The Discovery Island Trails are one of the best-kept secrets in all of Disney’s Animal Kingdom. The entrances to the trails are often overlooked and missed as they aren’t completely obvious, especially as guests are hurrying quickly to get to their next ride or show that they plan to see. It would definitely be a mistake to miss out on this attraction! Here are seven facts and secrets about the Discovery Island Trails:
1 – There have been a couple of name changes.
When the attraction first opened, it was first called the tree of Life Gardens. Later the trails were renamed to Discovery Island Gardens to call out the area in which the trails reside, which is Discovery Island. Then, the name was changed yet again to Discovery Island Trails, which makes the most sense for the name given the location and that the attraction is actually a trail-like area.
2 – Capybaras are no more.
The attraction used to have Capybaras in the exhibit, but they have since been removed. The Capybara is a very large rodent-like animal. They are native to South America and are semi-aquatic animals. They are herbivores, dining on various plant life. They typically live to be about 8 to 10 years old and are very neat looking animals. It would be great to still be able to see these animals.
3 – There are a lot of interesting animals.
For you animal lovers out there, you will LOVE the Discovery Island Trails. This is Disney’s Animal Kingdom, so what would the trails be without a variety of animals that you can see in a habitat designed to mimic their natural habitat. Animals that you may see on the trails include White Stork, Asian Small-Clawed Otter, Red Kangaroo, West African Crowned Crane, African Crested Porcupine, Lesser Flamingo, Macaw, Galapagos Tortoise, Ring-Tailed Lemur, Saddle-Billed Stork, and a Lappen Face Vulture! I absolutely love kangaroos, so it is a great chance to see these guys!
4 – The afternoon is a really great time to visit.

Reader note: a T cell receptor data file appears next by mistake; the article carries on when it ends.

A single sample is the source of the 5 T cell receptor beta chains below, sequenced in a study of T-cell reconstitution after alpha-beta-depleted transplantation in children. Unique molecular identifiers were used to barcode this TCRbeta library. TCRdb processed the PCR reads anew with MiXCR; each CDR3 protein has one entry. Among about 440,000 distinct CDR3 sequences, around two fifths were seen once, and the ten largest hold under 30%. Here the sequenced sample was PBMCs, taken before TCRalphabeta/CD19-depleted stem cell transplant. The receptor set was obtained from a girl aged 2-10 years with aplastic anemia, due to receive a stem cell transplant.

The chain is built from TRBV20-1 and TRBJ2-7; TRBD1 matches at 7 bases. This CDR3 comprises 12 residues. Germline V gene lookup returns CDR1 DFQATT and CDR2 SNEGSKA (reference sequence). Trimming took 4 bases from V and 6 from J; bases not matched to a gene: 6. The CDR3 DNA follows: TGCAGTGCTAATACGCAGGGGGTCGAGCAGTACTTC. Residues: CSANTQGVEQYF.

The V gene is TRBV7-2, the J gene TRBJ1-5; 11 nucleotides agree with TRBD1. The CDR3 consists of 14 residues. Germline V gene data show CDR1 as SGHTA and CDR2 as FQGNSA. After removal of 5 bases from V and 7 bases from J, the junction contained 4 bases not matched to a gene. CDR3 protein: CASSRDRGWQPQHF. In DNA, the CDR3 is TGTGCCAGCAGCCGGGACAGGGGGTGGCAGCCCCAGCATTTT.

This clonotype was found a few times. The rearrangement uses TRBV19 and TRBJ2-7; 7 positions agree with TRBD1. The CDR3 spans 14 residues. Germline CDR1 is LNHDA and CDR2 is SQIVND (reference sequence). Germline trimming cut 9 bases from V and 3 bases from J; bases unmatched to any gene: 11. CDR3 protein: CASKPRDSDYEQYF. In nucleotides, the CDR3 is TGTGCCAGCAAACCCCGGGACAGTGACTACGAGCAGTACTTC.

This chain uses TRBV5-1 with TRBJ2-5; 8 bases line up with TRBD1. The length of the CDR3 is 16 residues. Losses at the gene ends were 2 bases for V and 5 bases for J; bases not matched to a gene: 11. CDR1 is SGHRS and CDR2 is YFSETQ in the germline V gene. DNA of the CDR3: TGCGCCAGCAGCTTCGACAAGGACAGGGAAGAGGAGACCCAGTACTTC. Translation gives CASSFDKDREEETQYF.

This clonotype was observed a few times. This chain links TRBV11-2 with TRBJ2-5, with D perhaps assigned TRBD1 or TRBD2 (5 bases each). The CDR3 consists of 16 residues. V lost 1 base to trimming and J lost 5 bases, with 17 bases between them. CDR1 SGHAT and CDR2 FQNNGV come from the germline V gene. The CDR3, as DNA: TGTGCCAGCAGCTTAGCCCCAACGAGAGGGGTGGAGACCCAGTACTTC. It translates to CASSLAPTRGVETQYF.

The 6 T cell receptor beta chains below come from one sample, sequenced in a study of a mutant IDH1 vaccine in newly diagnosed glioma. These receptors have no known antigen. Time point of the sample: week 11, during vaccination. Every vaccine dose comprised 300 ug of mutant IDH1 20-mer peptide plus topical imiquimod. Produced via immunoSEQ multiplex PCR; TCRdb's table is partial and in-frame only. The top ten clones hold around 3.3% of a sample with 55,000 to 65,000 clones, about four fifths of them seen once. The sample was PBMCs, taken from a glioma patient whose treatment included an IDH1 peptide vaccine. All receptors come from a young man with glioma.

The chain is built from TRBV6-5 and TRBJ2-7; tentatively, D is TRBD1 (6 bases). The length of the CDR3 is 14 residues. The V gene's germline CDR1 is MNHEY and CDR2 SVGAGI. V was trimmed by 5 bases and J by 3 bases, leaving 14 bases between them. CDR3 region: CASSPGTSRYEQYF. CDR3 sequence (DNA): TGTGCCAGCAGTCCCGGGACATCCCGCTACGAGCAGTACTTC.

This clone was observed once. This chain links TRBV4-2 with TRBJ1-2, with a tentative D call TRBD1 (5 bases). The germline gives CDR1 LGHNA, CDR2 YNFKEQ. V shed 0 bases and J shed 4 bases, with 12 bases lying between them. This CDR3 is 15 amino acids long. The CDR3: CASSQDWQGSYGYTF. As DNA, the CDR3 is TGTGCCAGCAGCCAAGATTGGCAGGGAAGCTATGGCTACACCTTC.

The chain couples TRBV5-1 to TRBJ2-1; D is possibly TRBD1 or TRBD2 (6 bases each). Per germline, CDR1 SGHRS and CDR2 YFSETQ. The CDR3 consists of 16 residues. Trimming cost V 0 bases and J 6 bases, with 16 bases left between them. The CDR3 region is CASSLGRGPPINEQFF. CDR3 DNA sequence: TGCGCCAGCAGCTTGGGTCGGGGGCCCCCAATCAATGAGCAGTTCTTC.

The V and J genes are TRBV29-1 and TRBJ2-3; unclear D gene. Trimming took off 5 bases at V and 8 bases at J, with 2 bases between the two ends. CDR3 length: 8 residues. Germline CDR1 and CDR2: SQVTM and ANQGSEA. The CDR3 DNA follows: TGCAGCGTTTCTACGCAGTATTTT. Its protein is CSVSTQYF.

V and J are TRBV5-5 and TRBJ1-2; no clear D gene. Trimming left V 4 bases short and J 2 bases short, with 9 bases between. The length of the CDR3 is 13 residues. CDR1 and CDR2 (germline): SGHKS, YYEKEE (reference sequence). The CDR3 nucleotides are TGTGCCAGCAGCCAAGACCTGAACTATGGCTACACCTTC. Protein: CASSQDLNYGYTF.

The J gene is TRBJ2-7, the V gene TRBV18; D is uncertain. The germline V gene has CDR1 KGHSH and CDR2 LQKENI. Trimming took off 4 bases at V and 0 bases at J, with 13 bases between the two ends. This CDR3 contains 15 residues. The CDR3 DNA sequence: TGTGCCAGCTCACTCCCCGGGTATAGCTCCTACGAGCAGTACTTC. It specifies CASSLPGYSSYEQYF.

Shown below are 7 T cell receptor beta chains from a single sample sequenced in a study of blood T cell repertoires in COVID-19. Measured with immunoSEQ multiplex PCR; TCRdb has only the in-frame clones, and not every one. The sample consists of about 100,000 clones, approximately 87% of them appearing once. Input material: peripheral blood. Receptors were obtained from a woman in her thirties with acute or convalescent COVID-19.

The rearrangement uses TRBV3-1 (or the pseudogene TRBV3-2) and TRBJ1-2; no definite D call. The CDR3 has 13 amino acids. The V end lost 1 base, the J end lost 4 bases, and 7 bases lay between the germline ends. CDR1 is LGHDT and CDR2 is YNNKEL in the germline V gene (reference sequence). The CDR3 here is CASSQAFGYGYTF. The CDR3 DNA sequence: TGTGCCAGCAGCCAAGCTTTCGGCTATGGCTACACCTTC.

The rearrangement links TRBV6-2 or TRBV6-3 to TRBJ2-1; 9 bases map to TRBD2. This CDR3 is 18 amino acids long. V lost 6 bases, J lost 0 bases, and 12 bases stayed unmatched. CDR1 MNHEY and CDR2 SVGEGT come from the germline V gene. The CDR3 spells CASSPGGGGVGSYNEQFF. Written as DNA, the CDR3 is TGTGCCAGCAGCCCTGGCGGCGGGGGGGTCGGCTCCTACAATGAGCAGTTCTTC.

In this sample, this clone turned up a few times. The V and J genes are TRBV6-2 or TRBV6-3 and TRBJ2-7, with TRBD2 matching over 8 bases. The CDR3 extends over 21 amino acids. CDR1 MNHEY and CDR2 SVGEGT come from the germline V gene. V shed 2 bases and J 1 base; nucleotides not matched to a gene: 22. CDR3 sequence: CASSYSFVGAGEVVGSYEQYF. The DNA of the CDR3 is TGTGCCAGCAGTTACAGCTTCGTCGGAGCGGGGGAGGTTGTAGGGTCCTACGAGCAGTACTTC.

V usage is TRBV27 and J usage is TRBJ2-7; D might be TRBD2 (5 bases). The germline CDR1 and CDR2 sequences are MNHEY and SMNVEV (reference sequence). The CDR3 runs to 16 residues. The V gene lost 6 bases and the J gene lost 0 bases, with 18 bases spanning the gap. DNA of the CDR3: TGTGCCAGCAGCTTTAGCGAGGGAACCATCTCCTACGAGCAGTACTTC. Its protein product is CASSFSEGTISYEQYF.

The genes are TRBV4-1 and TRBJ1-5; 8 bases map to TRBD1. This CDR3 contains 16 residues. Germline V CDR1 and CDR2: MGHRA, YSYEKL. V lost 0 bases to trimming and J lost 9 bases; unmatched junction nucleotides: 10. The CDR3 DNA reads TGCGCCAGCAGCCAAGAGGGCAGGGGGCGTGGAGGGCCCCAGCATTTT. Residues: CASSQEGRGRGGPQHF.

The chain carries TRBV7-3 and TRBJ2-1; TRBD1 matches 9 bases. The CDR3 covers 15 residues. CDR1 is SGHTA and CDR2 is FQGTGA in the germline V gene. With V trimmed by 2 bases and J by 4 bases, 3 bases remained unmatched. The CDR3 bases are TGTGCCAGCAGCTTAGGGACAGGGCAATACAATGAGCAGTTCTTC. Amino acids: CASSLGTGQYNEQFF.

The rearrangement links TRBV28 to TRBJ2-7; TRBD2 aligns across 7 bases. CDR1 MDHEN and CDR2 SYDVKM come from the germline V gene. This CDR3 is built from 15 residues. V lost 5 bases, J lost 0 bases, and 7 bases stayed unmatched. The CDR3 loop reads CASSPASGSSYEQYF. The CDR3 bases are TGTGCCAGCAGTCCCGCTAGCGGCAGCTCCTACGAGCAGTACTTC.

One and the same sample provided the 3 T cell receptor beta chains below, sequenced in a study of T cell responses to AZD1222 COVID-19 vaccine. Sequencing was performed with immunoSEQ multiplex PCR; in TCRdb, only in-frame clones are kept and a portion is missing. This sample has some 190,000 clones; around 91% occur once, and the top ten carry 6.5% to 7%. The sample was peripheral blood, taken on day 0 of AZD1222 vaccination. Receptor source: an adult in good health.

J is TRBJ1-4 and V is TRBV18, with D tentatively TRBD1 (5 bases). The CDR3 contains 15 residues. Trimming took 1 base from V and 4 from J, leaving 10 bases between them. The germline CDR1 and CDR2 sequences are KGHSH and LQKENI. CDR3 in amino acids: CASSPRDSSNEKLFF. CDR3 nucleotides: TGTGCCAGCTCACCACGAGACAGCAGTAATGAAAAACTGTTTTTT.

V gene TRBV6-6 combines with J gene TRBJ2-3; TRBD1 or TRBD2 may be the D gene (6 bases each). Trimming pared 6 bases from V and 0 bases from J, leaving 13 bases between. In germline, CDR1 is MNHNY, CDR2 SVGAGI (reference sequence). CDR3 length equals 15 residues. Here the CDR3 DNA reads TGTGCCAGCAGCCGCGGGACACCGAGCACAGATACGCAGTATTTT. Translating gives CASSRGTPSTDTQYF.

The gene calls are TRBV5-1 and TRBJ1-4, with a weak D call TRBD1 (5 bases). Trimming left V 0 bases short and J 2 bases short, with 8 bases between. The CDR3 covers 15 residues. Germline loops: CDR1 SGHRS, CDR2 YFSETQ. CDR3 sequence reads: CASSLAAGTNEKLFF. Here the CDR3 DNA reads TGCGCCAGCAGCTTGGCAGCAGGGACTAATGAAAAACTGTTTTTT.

As the day goes on, the Florida sun can get very hot. The parks are at their most crowded levels during the early afternoon, which means very long lines for most of the attractions. This is a great time to head on over to the Discovery Island Trails. The trails are often skipped over and missed by so many guests as they pass on by as they head to other attractions, so you are less likely to have a ton of other guests there and have the opportunity to enjoy the animals and scenery of the trails.
5 – Galapagos tortoise feeding time.
You will definitely want to ask a cast member in the area what time they will be feeding the Galapagos tortoises. It is a really neat experience, and you would be able to take a lot of great photos. The kiddos would really enjoy getting to see this one and learning about how these tortoises are fed and what they eat. The feedings are usually in the afternoon, but it is a good idea to confirm so that you make sure you don’t miss it.
6 – Close-up views of the Tree of Life.
This is one of the main ways that you can explore the Tree of Life and get up-close views of the fantastic detail carved into the trunk of the tree. There are over 300 animals represented on the Tree of Life throughout the trunk, and you get to explore more of this by taking a stroll on the trails. You will definitely want to check it out, as looking from afar really doesn’t do the Tree of Life justice.
7 – That’s a LOT of water!
Who doesn’t love otters? They are such fun animals and typically love to put on a little bit of show for guests as they swim and play in their habitat. The exhibit is a decently sized exhibit for the trails. The water portion of the habitat holds an impressive 67,000 gallons of water total. That is a lot of water! It is amazing that so many guests pass right on by and don’t even know that this is there!
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